Price of energy does not reflect true cost to society. The basic assumption underlying efficiency of market place does not hold in our economy, since energy prices are undervalued and energy wastages are not taken seriously. Pricing practices in India like many other developing countries are influenced by political, social and economic compulsions at the state and central level. More often than not, this has been the foundation for energy sector policies in India. The Indian energy sector offers many examples of cross subsidies e.g., diesel, LPG and kerosene being subsidised by petrol, petroleum products for industrial usage and industrial, and commercial consumers of electricity subsidising the agricultural and domestic consumers.(Source: Bureau of Energy Effeciency)
Climate is a phenomenon that is not always the same.The Climate changes, there was the ice age and then there is the climate now.
But, Can we look into the past and see “How Earth’s climate was in the past?”
Tree Rings, Ice cores, and coral reefs acts as our agents here.
Each year trees add a new layer of growth between the older wood and the bark. Tree ring tells us about the speed of growth and reflects environmental conditions and tree rings usually grow wide during warm periods and narrower during cold period.
Ice cores has inter-glacial contain information about past temperature, and environment. The ice encloses small bubbles of air that contain a sample of the atmosphere including carbon dioxide and methane) in the atmosphere and using this we can predict the climate.
Bleaching on coral reefs give us an idea about the temperatures. Higher the temperature more the bleaching.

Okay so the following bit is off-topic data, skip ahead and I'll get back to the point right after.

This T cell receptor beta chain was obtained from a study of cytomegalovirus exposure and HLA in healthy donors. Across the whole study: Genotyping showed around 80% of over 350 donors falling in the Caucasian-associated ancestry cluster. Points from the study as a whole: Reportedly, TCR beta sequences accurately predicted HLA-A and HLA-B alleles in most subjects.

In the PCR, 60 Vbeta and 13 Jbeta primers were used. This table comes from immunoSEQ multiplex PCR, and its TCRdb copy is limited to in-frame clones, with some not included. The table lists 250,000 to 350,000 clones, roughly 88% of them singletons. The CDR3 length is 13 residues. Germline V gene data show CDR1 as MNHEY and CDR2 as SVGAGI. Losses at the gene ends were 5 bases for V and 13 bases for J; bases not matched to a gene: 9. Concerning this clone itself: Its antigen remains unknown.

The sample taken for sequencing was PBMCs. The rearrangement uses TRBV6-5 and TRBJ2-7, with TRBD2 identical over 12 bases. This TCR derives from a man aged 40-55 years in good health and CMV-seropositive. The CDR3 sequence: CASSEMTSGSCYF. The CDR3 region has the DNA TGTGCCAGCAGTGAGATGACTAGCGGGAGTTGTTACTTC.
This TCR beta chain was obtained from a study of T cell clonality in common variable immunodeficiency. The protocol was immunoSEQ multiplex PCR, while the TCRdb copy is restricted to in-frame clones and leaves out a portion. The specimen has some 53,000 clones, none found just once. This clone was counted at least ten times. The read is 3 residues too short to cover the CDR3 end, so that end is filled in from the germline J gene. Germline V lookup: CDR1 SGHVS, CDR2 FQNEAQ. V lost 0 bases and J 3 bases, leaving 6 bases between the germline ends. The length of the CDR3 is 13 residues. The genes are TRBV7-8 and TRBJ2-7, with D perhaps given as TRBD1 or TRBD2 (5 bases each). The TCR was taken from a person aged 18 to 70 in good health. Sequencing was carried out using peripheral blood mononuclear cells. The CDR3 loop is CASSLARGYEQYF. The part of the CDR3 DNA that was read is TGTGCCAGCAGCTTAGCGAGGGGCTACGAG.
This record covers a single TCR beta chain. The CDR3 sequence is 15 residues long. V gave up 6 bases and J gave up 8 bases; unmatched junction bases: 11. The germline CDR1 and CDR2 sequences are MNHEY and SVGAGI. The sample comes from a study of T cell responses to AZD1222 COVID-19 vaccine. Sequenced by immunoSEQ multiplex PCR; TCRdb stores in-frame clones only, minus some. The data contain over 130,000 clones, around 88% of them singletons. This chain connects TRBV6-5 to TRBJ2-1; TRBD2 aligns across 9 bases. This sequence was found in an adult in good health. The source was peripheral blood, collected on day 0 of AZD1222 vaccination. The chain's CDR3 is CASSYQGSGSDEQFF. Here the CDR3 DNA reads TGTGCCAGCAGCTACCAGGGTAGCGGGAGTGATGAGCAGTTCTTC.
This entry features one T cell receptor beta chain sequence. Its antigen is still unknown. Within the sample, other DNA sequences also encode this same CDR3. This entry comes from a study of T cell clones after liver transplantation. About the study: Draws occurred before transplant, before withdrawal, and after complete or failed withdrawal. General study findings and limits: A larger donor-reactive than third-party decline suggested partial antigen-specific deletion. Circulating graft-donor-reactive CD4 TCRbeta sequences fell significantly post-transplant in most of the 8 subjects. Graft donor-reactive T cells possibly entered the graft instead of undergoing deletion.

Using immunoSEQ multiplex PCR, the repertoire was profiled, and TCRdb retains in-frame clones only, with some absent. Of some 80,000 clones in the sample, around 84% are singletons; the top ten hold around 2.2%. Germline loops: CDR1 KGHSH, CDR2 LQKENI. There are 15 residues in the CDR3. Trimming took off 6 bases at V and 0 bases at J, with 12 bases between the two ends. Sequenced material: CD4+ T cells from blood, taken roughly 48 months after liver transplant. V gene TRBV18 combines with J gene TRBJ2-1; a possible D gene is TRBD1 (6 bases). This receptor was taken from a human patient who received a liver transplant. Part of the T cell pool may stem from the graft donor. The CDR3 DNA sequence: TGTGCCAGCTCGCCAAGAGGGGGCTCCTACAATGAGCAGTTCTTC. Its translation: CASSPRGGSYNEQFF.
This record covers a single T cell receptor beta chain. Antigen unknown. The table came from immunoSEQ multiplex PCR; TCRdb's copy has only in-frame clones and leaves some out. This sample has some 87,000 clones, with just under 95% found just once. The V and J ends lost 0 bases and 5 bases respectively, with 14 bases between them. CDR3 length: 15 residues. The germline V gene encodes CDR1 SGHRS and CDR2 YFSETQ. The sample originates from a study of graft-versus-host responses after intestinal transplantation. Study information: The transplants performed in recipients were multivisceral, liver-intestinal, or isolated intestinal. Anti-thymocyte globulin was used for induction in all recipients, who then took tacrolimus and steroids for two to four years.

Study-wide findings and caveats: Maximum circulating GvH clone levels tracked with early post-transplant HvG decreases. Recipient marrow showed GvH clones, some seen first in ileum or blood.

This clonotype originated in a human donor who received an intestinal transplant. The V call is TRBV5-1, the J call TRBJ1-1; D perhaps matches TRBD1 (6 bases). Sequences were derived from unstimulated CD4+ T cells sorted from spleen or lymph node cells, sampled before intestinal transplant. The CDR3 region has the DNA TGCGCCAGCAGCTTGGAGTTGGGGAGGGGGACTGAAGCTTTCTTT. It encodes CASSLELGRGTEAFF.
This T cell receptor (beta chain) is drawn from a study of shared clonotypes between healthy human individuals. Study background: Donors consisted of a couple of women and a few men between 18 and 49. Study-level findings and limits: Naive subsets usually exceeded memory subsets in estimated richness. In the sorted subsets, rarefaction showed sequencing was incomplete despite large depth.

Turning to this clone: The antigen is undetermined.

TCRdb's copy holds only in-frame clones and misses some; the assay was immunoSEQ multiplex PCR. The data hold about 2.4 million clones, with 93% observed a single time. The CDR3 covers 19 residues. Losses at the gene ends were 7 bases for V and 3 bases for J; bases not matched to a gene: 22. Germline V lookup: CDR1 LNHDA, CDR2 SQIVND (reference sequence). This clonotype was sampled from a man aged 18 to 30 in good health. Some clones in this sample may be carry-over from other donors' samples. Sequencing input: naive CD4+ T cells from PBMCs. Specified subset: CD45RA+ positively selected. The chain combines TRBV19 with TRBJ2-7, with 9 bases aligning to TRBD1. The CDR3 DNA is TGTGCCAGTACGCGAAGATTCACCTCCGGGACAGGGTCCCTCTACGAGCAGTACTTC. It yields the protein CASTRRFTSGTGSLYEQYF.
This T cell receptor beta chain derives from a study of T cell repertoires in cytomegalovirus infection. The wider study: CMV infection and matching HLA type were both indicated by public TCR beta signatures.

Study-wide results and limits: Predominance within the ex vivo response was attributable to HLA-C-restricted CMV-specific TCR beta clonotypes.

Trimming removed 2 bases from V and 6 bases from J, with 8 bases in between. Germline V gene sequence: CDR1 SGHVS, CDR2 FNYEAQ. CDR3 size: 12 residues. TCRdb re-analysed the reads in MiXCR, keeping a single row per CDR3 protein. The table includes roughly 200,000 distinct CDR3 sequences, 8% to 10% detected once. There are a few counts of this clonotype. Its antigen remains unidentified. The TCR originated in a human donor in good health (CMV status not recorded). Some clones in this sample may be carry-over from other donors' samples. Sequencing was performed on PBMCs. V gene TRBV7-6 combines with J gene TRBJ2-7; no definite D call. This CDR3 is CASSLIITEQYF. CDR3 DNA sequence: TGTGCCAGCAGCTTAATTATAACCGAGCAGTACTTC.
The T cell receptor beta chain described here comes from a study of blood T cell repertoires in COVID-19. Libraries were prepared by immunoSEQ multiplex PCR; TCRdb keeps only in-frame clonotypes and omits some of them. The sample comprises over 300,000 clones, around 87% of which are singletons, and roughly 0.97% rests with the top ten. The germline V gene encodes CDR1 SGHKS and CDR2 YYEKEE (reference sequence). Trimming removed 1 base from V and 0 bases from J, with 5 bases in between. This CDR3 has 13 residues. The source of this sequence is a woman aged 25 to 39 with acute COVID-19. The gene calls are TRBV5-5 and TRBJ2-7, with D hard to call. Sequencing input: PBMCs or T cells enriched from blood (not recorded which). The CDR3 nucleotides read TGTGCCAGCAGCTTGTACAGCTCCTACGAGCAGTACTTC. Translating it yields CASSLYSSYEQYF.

Economic growth is desirable for developing countries, and energy is essential for economic growth. However, the relationship between economic growth and increased energy demand is not always a straightforward linear one. For example, under present conditions, 6% increase in India’s Gross Domestic Product (GDP) would impose an increased demand of 9 % on its energy sector. In this context, the ratio of energy demand to GDP is a useful indicator. A high ratio reflects energy dependence and a strong influence of energy on GDP growth. The developed countries, by focusing on energy efficiency and lower energy-intensive routes, maintain their energy to GDP ratios at values of less than 1. The ratios for developing countries are much higher.
Energy Economics is not just about petrol or diesel or gas but it is much more that. We often quote oil, more specifically petrol or diesel because of the impact they have on our day to day lives. If the cost of petrol or diesel increases , it produces a domino effect in which the price of all the commodities, including essential commodities increase and thus fueling the inflation.
According to a reoprt in Economics times, Petrol in India is costlier than 98 countries while diesel is more expensive in India than 136 other countries. Petrol costs less than a dollar in the OPEC region and USA, in Russia, Japan, China, it is priced between $1-2 based on PPP calculation, where differences in purchasing powers across countries are evened out, according to a report in The Economic Times.
The surge in prices if not controlled have a potential having a turning Mathus’s prediction true, the search for cheaper alternative sources in on but they come at a cost, hydro electric power is cheapest form of alternative power available but, building huge hydro power projects means environmental concerns, solar power on contrary costs dearly and none shall opt for it, unless it comes down to a respectable level. Though there are other alternatives like wind power, biomass and tidal power etc. but they can’t be set up anywhere unlike solar power. Energy economy is very fragile and suddenly bringing out a cheap altenative might even lead to bug impact on economy, so a need fro balanced approach is the need of the hour.
Source: BP Statistical Survey, 2011 , latest updated